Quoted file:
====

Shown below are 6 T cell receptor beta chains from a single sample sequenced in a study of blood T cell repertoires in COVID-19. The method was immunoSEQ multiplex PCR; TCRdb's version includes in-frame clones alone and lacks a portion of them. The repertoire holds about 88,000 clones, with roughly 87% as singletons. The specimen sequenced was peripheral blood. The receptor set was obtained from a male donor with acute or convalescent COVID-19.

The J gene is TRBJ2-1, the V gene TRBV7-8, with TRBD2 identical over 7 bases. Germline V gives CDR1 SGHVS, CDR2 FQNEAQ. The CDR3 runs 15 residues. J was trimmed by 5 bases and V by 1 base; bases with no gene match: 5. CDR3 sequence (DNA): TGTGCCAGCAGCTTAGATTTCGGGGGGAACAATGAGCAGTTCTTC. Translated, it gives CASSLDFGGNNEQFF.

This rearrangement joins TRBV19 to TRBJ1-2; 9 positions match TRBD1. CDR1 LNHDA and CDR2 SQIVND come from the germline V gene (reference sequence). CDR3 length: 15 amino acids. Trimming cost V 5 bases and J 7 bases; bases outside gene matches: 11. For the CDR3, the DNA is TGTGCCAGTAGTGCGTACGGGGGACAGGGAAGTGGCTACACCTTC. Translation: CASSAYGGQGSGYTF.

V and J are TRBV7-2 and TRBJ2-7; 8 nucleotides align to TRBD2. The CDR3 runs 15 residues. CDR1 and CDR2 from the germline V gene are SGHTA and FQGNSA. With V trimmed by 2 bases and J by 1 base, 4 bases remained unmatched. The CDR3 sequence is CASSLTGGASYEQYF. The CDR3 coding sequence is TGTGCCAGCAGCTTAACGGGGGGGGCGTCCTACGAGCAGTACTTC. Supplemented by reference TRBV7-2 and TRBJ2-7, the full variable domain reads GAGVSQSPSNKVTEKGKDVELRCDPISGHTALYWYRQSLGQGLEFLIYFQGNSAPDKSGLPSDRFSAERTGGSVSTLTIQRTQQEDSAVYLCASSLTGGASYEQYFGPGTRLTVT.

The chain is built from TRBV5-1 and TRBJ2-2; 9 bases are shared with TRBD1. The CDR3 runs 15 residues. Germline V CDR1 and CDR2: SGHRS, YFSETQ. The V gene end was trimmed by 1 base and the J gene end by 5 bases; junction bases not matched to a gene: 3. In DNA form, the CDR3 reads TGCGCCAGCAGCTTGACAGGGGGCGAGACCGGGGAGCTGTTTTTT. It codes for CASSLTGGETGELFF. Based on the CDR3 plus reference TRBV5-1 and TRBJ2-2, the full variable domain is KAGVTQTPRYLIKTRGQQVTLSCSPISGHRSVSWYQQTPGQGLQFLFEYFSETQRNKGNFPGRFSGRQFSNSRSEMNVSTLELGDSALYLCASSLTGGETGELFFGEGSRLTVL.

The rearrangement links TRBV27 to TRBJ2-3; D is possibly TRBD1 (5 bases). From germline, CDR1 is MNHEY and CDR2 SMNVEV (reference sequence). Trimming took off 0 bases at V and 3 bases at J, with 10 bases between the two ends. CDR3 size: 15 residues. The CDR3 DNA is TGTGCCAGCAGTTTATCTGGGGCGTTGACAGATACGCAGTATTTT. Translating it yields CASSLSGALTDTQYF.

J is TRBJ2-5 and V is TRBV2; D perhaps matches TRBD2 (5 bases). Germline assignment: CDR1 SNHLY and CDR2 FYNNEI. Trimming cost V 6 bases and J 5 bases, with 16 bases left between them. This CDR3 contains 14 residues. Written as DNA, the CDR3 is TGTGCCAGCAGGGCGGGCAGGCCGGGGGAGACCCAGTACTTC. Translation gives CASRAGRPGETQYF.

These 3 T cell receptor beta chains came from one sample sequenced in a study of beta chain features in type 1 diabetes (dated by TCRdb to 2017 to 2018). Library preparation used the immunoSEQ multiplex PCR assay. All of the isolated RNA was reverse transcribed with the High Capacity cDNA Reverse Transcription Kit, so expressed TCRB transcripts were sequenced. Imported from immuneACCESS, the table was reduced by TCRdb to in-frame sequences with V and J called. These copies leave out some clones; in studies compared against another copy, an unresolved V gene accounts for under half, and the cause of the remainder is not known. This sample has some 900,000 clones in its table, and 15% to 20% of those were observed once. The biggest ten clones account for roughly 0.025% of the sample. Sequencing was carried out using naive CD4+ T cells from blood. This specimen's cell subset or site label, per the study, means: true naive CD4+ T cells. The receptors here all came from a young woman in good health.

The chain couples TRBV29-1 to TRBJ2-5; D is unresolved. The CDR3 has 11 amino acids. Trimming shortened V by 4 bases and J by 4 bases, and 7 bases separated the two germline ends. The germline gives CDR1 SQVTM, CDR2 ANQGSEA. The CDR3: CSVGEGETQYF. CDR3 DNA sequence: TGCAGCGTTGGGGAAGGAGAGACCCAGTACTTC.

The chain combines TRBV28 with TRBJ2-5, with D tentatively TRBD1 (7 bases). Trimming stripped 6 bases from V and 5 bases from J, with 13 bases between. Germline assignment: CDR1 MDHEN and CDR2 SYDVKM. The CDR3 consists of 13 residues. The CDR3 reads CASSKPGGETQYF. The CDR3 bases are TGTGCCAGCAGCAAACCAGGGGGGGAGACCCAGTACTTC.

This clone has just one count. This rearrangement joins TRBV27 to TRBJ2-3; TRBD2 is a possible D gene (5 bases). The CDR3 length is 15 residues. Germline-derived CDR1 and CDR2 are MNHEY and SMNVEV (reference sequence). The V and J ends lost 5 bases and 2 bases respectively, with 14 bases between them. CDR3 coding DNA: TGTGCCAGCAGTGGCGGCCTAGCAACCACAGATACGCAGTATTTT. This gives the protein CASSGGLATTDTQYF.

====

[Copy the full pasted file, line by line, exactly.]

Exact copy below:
Shown below are 6 T cell receptor beta chains from a single sample sequenced in a study of blood T cell repertoires in COVID-19. The method was immunoSEQ multiplex PCR; TCRdb's version includes in-frame clones alone and lacks a portion of them. The repertoire holds about 88,000 clones, with roughly 87% as singletons. The specimen sequenced was peripheral blood. The receptor set was obtained from a male donor with acute or convalescent COVID-19.

The J gene is TRBJ2-1, the V gene TRBV7-8, with TRBD2 identical over 7 bases. Germline V gives CDR1 SGHVS, CDR2 FQNEAQ. The CDR3 runs 15 residues. J was trimmed by 5 bases and V by 1 base; bases with no gene match: 5. CDR3 sequence (DNA): TGTGCCAGCAGCTTAGATTTCGGGGGGAACAATGAGCAGTTCTTC. Translated, it gives CASSLDFGGNNEQFF.

This rearrangement joins TRBV19 to TRBJ1-2; 9 positions match TRBD1. CDR1 LNHDA and CDR2 SQIVND come from the germline V gene (reference sequence). CDR3 length: 15 amino acids. Trimming cost V 5 bases and J 7 bases; bases outside gene matches: 11. For the CDR3, the DNA is TGTGCCAGTAGTGCGTACGGGGGACAGGGAAGTGGCTACACCTTC. Translation: CASSAYGGQGSGYTF.

V and J are TRBV7-2 and TRBJ2-7; 8 nucleotides align to TRBD2. The CDR3 runs 15 residues. CDR1 and CDR2 from the germline V gene are SGHTA and FQGNSA. With V trimmed by 2 bases and J by 1 base, 4 bases remained unmatched. The CDR3 sequence is CASSLTGGASYEQYF. The CDR3 coding sequence is TGTGCCAGCAGCTTAACGGGGGGGGCGTCCTACGAGCAGTACTTC. Supplemented by reference TRBV7-2 and TRBJ2-7, the full variable domain reads GAGVSQSPSNKVTEKGKDVELRCDPISGHTALYWYRQSLGQGLEFLIYFQGNSAPDKSGLPSDRFSAERTGGSVSTLTIQRTQQEDSAVYLCASSLTGGASYEQYFGPGTRLTVT.

The chain is built from TRBV5-1 and TRBJ2-2; 9 bases are shared with TRBD1. The CDR3 runs 15 residues. Germline V CDR1 and CDR2: SGHRS, YFSETQ. The V gene end was trimmed by 1 base and the J gene end by 5 bases; junction bases not matched to a gene: 3. In DNA form, the CDR3 reads TGCGCCAGCAGCTTGACAGGGGGCGAGACCGGGGAGCTGTTTTTT. It codes for CASSLTGGETGELFF. Based on the CDR3 plus reference TRBV5-1 and TRBJ2-2, the full variable domain is KAGVTQTPRYLIKTRGQQVTLSCSPISGHRSVSWYQQTPGQGLQFLFEYFSETQRNKGNFPGRFSGRQFSNSRSEMNVSTLELGDSALYLCASSLTGGETGELFFGEGSRLTVL.

The rearrangement links TRBV27 to TRBJ2-3; D is possibly TRBD1 (5 bases). From germline, CDR1 is MNHEY and CDR2 SMNVEV (reference sequence). Trimming took off 0 bases at V and 3 bases at J, with 10 bases between the two ends. CDR3 size: 15 residues. The CDR3 DNA is TGTGCCAGCAGTTTATCTGGGGCGTTGACAGATACGCAGTATTTT. Translating it yields CASSLSGALTDTQYF.

J is TRBJ2-5 and V is TRBV2; D perhaps matches TRBD2 (5 bases). Germline assignment: CDR1 SNHLY and CDR2 FYNNEI. Trimming cost V 6 bases and J 5 bases, with 16 bases left between them. This CDR3 contains 14 residues. Written as DNA, the CDR3 is TGTGCCAGCAGGGCGGGCAGGCCGGGGGAGACCCAGTACTTC. Translation gives CASRAGRPGETQYF.

These 3 T cell receptor beta chains came from one sample sequenced in a study of beta chain features in type 1 diabetes (dated by TCRdb to 2017 to 2018). Library preparation used the immunoSEQ multiplex PCR assay. All of the isolated RNA was reverse transcribed with the High Capacity cDNA Reverse Transcription Kit, so expressed TCRB transcripts were sequenced. Imported from immuneACCESS, the table was reduced by TCRdb to in-frame sequences with V and J called. These copies leave out some clones; in studies compared against another copy, an unresolved V gene accounts for under half, and the cause of the remainder is not known. This sample has some 900,000 clones in its table, and 15% to 20% of those were observed once. The biggest ten clones account for roughly 0.025% of the sample. Sequencing was carried out using naive CD4+ T cells from blood. This specimen's cell subset or site label, per the study, means: true naive CD4+ T cells. The receptors here all came from a young woman in good health.

The chain couples TRBV29-1 to TRBJ2-5; D is unresolved. The CDR3 has 11 amino acids. Trimming shortened V by 4 bases and J by 4 bases, and 7 bases separated the two germline ends. The germline gives CDR1 SQVTM, CDR2 ANQGSEA. The CDR3: CSVGEGETQYF. CDR3 DNA sequence: TGCAGCGTTGGGGAAGGAGAGACCCAGTACTTC.

The chain combines TRBV28 with TRBJ2-5, with D tentatively TRBD1 (7 bases). Trimming stripped 6 bases from V and 5 bases from J, with 13 bases between. Germline assignment: CDR1 MDHEN and CDR2 SYDVKM. The CDR3 consists of 13 residues. The CDR3 reads CASSKPGGETQYF. The CDR3 bases are TGTGCCAGCAGCAAACCAGGGGGGGAGACCCAGTACTTC.

This clone has just one count. This rearrangement joins TRBV27 to TRBJ2-3; TRBD2 is a possible D gene (5 bases). The CDR3 length is 15 residues. Germline-derived CDR1 and CDR2 are MNHEY and SMNVEV (reference sequence). The V and J ends lost 5 bases and 2 bases respectively, with 14 bases between them. CDR3 coding DNA: TGTGCCAGCAGTGGCGGCCTAGCAACCACAGATACGCAGTATTTT. This gives the protein CASSGGLATTDTQYF.